Your answers to the three daily questions should be no longer than a few sentences each. In a few sentences, you cannot possibly give a thorough, well-defended answer to the topical question, and a thorough, well-defended answer is not expected. You should, however, give the beginnings of a thoughtful answer.
You are encouraged to discuss the daily questions with your study group, but your answers must be your own work. In particular, you may not give an answer to the two “In what you read for today…” questions if you have not done the reading yourself. Instead, your answer should simply say, “I have not read enough for today to find something illuminating or puzzling.”
On the three days when you are submitting longer written arguments (see below), you do not need to submit answers to the Three Daily Questions. You may also skip four additional days without penalty (but the Moral Reasoning Quiz may not be skipped). In total, you are required to submit the Three Daily Questions 20 times.
Class participation and the timely completion of the Three Daily Questions and the Moral Reasoning Quiz account for one third of your course grade.
Written arguments – Three times during the semester, you are to prepare a 750-word written assignment in response to the daily topical assignment (the question in the black box on the daily course assignment sheet). This will be read first by Klemen, then by Arthur, and given a letter grade.You are encouraged to discuss your paper with members of your study group, but the writing of the paper must be entirely your own work. Members of your study group have the same due by dates, but you are not required to choose the same topic. Written arguments are due no later than 12:00 pm of the day in which its topic is considered. You may not submit a paper on a day later than the day for which it was assigned. Late assignments will not be accepted. You may submit papers somewhat earlier than the day for which its topic is assigned, subject to the constraint that your papers are distributed so that the first paper is on a topic discussed in class on or before Oct. 14, and the third paper is on a topic discussed in class on or after Nov.2. The written arguments count for one third of your course grade.
Final take-home examination – The final exercise will consist of essay questions that are to be answered in no more than 2,000 words in total. The examination will be available online on December 4 at 10:00 am and is due online on December 10 at 4:00 pm. Late examinations will be heavily penalized. The final exam counts for one third of your course grade.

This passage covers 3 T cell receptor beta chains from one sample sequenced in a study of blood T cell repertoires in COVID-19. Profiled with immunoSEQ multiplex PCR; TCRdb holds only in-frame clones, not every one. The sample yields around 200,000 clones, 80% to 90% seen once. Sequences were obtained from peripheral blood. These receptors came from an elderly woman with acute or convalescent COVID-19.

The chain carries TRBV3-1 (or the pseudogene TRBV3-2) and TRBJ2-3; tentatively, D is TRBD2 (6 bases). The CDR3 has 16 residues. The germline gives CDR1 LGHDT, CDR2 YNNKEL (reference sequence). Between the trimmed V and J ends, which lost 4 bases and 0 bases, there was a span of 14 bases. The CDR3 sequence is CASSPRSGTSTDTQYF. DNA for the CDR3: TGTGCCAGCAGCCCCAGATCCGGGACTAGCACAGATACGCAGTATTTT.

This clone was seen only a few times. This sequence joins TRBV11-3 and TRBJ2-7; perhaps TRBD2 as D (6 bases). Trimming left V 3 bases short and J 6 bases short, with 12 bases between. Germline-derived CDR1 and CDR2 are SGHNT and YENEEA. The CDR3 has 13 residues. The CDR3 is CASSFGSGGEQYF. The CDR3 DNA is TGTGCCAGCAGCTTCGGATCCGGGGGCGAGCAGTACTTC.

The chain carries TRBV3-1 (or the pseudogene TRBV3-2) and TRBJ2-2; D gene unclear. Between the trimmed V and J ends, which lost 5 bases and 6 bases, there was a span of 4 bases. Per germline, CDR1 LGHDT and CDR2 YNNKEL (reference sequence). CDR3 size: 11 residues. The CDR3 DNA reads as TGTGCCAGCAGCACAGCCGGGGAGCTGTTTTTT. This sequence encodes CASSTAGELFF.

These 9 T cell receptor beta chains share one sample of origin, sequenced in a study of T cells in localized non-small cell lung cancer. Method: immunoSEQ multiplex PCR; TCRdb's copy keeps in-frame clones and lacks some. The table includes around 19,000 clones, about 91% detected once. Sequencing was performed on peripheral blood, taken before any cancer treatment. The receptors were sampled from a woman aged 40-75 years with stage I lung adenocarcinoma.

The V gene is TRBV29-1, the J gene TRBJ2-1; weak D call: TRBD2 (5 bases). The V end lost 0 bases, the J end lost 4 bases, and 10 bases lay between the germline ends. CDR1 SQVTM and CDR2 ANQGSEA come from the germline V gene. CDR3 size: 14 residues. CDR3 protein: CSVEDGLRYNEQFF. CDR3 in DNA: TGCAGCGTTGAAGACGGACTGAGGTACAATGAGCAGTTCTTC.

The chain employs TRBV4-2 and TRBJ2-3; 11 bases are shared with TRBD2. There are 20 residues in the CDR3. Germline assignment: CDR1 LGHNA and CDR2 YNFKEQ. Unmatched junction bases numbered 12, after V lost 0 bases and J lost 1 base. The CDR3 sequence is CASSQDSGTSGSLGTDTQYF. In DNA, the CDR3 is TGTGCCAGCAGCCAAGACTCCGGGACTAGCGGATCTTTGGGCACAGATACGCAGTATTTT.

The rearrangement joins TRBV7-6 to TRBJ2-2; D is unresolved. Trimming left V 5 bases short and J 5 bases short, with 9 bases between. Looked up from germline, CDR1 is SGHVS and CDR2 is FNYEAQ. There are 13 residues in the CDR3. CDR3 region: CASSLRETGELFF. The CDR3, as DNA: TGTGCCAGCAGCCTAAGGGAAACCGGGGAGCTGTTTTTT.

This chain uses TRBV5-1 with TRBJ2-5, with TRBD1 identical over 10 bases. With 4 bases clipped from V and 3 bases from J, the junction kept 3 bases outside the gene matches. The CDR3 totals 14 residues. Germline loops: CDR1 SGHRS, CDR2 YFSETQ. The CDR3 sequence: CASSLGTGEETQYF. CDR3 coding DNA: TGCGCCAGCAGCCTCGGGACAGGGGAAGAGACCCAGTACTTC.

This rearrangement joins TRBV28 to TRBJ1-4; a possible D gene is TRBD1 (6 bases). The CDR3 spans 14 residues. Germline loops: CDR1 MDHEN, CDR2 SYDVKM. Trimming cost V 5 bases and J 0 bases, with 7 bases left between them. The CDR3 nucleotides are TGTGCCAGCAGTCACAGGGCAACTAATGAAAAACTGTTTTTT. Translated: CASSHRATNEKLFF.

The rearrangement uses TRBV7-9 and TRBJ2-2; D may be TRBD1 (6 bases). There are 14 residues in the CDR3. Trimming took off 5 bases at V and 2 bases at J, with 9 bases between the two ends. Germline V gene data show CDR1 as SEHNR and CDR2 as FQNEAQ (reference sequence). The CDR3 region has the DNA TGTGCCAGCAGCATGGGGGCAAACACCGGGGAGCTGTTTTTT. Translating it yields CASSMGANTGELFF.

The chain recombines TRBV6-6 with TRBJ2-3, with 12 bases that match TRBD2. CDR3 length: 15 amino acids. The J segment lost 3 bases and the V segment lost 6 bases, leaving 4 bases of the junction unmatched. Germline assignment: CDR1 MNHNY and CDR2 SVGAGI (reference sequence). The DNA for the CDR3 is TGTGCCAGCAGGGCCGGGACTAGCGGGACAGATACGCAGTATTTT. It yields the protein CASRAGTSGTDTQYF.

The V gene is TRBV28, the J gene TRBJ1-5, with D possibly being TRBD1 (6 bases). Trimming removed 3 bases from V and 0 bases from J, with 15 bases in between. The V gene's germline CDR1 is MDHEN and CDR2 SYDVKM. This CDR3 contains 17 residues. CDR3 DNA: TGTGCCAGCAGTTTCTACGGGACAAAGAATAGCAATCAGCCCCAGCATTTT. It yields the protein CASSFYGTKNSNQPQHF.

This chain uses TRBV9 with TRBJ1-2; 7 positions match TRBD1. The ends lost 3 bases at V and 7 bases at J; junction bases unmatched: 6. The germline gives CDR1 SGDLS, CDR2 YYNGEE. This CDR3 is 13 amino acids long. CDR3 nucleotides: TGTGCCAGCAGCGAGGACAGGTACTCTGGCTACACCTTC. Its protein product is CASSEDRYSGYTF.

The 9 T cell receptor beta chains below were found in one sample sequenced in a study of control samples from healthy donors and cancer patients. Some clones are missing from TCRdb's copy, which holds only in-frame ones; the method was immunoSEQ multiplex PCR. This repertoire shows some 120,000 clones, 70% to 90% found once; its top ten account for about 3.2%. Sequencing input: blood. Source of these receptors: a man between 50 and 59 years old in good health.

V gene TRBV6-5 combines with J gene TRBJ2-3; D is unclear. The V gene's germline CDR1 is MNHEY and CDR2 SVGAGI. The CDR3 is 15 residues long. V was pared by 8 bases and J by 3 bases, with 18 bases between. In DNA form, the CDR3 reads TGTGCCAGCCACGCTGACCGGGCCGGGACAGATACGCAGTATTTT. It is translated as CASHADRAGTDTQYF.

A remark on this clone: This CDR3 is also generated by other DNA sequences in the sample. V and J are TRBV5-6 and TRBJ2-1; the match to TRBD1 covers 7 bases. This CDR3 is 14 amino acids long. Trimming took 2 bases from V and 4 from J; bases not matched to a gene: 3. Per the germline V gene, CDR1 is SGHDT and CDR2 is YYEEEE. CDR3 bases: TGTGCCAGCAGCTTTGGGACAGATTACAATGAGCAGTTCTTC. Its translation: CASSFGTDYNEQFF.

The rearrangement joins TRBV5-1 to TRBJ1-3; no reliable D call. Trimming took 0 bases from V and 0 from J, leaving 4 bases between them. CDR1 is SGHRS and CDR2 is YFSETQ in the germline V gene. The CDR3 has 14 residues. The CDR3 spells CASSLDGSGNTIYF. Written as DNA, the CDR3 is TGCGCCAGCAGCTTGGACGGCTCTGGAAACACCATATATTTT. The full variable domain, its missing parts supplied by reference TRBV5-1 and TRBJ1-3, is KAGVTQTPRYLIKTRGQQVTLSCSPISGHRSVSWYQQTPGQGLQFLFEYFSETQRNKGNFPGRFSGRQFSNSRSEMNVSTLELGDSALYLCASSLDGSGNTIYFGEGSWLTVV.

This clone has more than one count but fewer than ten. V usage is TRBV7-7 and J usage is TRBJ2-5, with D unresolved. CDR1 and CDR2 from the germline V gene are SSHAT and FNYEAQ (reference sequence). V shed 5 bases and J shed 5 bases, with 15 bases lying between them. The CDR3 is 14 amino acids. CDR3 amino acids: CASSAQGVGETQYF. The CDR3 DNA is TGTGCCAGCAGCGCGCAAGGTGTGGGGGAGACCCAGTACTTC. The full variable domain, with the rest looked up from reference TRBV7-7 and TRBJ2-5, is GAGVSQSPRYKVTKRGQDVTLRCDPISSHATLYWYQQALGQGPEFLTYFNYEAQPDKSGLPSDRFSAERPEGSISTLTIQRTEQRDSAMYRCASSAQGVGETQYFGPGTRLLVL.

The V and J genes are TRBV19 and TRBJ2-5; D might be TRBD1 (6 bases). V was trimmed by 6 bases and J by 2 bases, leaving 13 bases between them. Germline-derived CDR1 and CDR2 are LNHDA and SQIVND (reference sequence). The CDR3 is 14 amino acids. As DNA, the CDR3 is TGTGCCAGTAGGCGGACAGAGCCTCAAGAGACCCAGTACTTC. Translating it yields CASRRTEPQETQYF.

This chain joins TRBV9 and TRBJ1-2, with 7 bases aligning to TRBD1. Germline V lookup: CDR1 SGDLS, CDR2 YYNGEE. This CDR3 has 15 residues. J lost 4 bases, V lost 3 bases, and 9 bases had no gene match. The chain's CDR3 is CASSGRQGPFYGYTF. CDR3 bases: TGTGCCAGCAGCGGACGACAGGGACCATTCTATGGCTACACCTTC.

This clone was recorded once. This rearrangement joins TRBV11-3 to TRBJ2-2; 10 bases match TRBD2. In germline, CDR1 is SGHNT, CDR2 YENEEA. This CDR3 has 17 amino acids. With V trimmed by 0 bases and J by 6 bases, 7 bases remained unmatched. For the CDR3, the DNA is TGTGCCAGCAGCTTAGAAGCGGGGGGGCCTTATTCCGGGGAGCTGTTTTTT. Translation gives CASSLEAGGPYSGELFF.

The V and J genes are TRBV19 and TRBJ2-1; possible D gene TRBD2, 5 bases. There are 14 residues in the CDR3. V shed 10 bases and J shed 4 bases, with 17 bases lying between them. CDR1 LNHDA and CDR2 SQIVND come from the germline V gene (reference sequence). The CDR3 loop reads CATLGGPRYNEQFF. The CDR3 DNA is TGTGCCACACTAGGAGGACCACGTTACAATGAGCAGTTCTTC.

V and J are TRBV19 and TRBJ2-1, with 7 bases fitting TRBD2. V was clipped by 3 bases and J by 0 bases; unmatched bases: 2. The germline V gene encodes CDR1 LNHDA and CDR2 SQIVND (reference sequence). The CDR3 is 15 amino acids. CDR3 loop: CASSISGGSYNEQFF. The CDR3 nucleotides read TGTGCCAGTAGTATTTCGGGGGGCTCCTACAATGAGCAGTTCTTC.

Many of the conceptual readings ask you to stretch your mind in what might be an unaccustomed way. The challenge is worthwhile. Serious discussion about questions of value in public service requires at least some exposure to serious writings, both to build a conceptual vocabulary and to see examples of good moral reasoning. The readings have been selected not only for their importance, but also for their accessibility. Still, you will find some passages hard-going. Study questions are provided to guide you through the rough spots.
Readings for the course are available either on the course webpage at https://canvas.harvard.edu/courses/4532 or in books that have been ordered in paperback editions at the Harvard Coop.
We will read substantial portions of three books:
Arthur Isak Applbaum, Ethics for Adversaries: The Morality of Roles in Public and Professional Life (Princeton Univ. Press, 1999).
Dennis F. Thompson, Political Ethics and Public Office (Harvard Univ. Press, 1987).
John Rawls, A Theory of Justice: Revised Edition (Belknap Press of Harvard Univ. Press, 1999).
https://www.hks.harvard.edu/degrees/teaching-courses/course-listing/dpi-201-a, accessed 1 June 2015.
Link to syllabus uploaded to the Atlas
Topic-by-topic listing of topics and assigned readings
Page created by: Ian Clark, last updated 2 June 2016.